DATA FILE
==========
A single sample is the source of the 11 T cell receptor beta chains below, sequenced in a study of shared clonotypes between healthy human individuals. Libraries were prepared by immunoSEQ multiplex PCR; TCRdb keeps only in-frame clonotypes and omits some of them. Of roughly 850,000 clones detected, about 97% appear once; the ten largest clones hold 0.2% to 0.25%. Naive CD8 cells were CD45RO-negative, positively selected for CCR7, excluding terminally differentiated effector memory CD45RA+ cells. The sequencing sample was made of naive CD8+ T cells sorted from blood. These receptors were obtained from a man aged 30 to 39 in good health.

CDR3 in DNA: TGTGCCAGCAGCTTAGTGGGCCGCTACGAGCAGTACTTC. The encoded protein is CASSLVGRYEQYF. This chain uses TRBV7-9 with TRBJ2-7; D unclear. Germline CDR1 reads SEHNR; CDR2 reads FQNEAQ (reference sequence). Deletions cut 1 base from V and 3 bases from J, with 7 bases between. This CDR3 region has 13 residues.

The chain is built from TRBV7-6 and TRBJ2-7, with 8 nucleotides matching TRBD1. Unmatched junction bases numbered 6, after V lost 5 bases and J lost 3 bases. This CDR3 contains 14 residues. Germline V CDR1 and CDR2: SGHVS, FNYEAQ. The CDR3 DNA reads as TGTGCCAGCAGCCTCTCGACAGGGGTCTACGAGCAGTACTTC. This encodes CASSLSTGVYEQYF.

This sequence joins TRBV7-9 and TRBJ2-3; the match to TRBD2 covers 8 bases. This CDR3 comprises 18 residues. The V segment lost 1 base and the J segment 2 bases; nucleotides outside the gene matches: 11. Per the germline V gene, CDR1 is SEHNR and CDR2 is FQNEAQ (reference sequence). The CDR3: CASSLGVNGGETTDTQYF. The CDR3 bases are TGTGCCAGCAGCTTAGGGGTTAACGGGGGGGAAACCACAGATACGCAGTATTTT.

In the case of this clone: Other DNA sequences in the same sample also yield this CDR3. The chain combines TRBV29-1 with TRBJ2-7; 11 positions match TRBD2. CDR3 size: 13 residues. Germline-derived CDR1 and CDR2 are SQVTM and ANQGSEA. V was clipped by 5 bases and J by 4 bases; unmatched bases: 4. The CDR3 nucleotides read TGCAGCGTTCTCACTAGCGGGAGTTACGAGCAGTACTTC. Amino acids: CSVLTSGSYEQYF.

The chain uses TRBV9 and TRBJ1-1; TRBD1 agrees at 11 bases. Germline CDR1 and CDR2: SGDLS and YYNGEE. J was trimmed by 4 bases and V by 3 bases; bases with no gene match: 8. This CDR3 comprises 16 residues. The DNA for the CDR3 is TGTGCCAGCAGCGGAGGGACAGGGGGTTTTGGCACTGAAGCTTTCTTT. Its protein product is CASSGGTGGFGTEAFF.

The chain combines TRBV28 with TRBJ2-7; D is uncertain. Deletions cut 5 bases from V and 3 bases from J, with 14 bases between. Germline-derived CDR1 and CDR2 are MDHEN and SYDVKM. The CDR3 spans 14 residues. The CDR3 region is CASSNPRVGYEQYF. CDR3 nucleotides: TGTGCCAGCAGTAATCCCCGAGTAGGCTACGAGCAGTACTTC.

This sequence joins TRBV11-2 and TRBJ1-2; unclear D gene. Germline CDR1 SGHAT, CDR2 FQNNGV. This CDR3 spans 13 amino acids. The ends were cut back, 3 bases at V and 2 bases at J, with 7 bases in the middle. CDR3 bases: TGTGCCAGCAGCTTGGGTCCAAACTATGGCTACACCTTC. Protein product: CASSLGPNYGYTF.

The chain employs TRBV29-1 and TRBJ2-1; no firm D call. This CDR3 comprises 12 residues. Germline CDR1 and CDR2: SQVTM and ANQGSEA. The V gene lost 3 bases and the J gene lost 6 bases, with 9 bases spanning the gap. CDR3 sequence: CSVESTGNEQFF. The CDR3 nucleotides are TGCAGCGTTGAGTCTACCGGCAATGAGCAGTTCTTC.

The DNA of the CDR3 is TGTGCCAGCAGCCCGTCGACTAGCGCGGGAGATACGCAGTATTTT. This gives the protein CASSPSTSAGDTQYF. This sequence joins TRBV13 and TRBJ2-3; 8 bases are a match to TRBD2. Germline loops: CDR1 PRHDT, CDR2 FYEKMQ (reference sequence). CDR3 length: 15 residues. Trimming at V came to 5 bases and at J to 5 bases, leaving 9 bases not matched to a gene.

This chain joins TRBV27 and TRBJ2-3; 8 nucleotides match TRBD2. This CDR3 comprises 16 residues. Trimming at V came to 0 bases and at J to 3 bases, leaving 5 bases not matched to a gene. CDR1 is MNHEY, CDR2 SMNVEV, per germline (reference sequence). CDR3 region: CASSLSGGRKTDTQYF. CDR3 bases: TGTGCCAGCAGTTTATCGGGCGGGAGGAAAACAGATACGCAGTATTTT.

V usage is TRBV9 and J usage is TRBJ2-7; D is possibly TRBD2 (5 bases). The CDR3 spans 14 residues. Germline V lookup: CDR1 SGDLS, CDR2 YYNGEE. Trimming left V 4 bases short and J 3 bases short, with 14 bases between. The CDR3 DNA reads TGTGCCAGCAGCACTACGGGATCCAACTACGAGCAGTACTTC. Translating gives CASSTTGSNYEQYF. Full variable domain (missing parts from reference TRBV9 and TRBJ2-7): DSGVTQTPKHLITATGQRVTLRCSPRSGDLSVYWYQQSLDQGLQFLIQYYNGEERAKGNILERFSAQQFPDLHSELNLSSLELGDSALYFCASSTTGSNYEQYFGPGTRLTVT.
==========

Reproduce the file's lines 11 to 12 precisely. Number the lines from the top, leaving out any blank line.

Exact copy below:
This chain joins TRBV27 and TRBJ2-3; 8 nucleotides match TRBD2. This CDR3 comprises 16 residues. Trimming at V came to 0 bases and at J to 3 bases, leaving 5 bases not matched to a gene. CDR1 is MNHEY, CDR2 SMNVEV, per germline (reference sequence). CDR3 region: CASSLSGGRKTDTQYF. CDR3 bases: TGTGCCAGCAGTTTATCGGGCGGGAGGAAAACAGATACGCAGTATTTT.

V usage is TRBV9 and J usage is TRBJ2-7; D is possibly TRBD2 (5 bases). The CDR3 spans 14 residues. Germline V lookup: CDR1 SGDLS, CDR2 YYNGEE. Trimming left V 4 bases short and J 3 bases short, with 14 bases between. The CDR3 DNA reads TGTGCCAGCAGCACTACGGGATCCAACTACGAGCAGTACTTC. Translating gives CASSTTGSNYEQYF. Full variable domain (missing parts from reference TRBV9 and TRBJ2-7): DSGVTQTPKHLITATGQRVTLRCSPRSGDLSVYWYQQSLDQGLQFLIQYYNGEERAKGNILERFSAQQFPDLHSELNLSSLELGDSALYFCASSTTGSNYEQYFGPGTRLTVT.